Barman started organising baby showers for newborn hargilas to discourage people of the village from cutting trees. She mobilised theatre groups that wrote plays for the bird and made them a part of local celebrations. “I told them the hargila could have gone to any village in Assam, but it chose yours. It is your child and you must protect it,” she says. “You treat it right and the hargila will bring you pride and fame someday.” And it has.
After a decade of community work, Barman has trained over 200 women in Kamrup district to campaign and conserve the greater adjutant. Several of these women conduct independent rescue operations, handing over injured birds or rescued chicks to the Assam Zoo authorities. Women from the army also regularly interact with forest officials and local policemen who now support their conservation efforts. Fondly, across the state, this band of women has earned the title of the Hargila Army, and Barman is known as Hargila Baido, the bone swallower’s sister. Today, tourists turn up to see the hargila and meet the army that protects it. Many of the women are also employed with handlooms where they make hargila motifs on embroidered scarves, and traditional saris. During their free time, they keep an eye on the nests, tying nets under nesting trees to save the young ones from falling.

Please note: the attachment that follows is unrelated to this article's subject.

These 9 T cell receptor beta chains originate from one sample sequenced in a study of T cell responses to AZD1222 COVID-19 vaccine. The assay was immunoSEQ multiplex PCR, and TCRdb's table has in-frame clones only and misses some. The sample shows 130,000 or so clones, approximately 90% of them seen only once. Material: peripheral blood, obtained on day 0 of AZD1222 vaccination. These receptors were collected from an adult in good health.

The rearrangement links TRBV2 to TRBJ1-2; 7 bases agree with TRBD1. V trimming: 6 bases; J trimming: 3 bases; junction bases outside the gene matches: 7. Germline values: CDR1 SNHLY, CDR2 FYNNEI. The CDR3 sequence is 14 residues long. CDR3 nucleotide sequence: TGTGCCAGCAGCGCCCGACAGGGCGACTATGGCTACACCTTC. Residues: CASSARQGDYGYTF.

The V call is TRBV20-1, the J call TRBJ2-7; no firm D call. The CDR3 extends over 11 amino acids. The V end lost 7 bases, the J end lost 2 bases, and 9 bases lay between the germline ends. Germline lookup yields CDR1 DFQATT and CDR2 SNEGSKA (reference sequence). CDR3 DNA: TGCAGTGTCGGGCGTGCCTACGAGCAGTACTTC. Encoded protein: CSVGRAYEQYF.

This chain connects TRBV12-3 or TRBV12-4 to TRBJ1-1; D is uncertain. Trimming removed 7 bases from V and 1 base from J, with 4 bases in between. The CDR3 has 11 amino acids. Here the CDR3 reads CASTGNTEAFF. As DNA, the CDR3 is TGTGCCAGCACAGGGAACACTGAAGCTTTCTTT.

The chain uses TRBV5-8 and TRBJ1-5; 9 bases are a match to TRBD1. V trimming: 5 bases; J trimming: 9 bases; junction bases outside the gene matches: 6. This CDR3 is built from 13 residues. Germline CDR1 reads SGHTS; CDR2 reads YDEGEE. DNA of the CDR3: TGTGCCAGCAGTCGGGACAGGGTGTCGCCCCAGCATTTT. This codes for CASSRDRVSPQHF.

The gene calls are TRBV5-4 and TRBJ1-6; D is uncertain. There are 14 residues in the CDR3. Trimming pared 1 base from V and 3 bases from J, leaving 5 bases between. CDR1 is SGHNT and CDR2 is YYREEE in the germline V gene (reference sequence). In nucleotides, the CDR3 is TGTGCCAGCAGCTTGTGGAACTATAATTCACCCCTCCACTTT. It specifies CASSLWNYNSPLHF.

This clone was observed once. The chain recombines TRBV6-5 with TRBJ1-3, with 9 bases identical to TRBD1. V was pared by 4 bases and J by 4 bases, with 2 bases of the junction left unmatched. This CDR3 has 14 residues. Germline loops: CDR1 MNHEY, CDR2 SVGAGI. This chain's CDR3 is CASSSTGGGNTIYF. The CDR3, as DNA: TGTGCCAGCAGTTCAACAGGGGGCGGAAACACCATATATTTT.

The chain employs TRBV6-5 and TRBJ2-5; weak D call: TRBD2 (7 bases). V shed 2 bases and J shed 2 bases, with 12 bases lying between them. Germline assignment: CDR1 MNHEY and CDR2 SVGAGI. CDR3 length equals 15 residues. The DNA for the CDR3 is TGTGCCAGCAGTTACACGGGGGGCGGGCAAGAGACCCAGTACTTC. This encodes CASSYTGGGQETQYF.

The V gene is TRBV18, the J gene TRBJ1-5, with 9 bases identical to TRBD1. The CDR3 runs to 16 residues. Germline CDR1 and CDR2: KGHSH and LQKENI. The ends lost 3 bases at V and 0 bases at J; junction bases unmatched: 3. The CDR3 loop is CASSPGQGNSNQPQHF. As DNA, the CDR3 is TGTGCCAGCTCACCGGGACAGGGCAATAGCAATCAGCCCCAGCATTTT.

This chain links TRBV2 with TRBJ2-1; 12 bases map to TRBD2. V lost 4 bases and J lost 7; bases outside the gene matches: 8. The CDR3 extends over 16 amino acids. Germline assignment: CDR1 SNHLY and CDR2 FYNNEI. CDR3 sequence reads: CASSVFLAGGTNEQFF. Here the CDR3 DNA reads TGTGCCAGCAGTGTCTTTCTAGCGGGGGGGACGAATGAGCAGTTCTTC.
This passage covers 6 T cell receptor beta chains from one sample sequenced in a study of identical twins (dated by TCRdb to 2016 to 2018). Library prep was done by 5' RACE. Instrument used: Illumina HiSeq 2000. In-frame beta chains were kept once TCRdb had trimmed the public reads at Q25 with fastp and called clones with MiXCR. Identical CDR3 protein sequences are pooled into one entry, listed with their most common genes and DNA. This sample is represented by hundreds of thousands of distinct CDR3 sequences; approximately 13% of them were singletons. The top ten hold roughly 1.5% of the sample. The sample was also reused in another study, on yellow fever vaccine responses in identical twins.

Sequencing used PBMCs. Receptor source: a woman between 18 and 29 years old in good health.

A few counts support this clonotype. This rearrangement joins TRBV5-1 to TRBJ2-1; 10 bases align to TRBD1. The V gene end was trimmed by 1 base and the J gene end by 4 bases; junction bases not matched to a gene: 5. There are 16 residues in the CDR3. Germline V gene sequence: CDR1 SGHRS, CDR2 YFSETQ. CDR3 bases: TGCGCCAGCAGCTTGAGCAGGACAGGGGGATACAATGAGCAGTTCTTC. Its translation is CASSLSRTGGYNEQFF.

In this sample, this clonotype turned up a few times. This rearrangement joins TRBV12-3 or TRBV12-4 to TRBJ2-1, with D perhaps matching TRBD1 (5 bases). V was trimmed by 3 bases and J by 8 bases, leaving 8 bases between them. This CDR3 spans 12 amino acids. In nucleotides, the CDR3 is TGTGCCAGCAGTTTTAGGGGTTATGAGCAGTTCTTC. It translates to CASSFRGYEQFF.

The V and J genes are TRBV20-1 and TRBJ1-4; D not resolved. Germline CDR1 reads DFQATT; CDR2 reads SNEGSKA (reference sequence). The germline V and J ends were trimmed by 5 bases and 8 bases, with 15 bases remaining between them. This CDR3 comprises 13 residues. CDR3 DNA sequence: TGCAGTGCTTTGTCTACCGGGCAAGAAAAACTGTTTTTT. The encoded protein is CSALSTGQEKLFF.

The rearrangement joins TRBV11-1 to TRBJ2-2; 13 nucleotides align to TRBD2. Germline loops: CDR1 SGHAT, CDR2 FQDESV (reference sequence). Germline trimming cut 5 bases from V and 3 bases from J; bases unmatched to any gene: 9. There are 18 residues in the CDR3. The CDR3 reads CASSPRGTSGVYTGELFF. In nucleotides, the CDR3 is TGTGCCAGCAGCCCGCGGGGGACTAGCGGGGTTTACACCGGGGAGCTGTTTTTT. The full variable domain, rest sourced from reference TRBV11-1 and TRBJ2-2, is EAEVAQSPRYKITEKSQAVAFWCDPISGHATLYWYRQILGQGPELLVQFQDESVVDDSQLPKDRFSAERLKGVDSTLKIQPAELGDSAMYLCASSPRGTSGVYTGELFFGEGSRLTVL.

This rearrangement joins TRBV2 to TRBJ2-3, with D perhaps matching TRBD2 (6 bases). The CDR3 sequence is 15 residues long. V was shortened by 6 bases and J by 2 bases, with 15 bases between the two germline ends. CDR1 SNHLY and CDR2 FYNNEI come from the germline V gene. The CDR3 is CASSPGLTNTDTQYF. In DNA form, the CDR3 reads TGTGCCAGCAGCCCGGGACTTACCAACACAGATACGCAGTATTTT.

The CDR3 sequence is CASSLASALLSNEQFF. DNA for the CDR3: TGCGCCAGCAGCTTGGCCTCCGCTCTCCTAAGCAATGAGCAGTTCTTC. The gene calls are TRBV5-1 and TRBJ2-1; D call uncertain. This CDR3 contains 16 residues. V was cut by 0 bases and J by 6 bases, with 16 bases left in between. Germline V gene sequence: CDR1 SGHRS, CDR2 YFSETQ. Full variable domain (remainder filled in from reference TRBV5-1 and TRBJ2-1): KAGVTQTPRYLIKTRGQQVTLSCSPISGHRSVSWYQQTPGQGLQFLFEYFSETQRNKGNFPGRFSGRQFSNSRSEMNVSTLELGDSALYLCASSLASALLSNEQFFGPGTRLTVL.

These days, Barman climbing 80-foot-high bamboo scaffolding in a sari to check treetops for hargila nests is a common sight. The movement, on the other hand, has taken on a life of its own. The hargila is included as a family member in wedding ceremonies; in Dadara, two greater adjutant statues were built at a higher secondary school and the hargila is now a part of morning school prayers. The fate of the bird is slowly, but steadily, turning around. Ever since 2010, after the Hargila Army took charge, Barman claims that not a single nesting tree has been cut. When she started her work in 2007, Barman counted only 30 nests. Today, there are over 150 nests, all under tight vigil, protected by nets to catch falling young ones. “When I started working here, people said, ‘How will village women make a difference?’ But look at them now,” she says.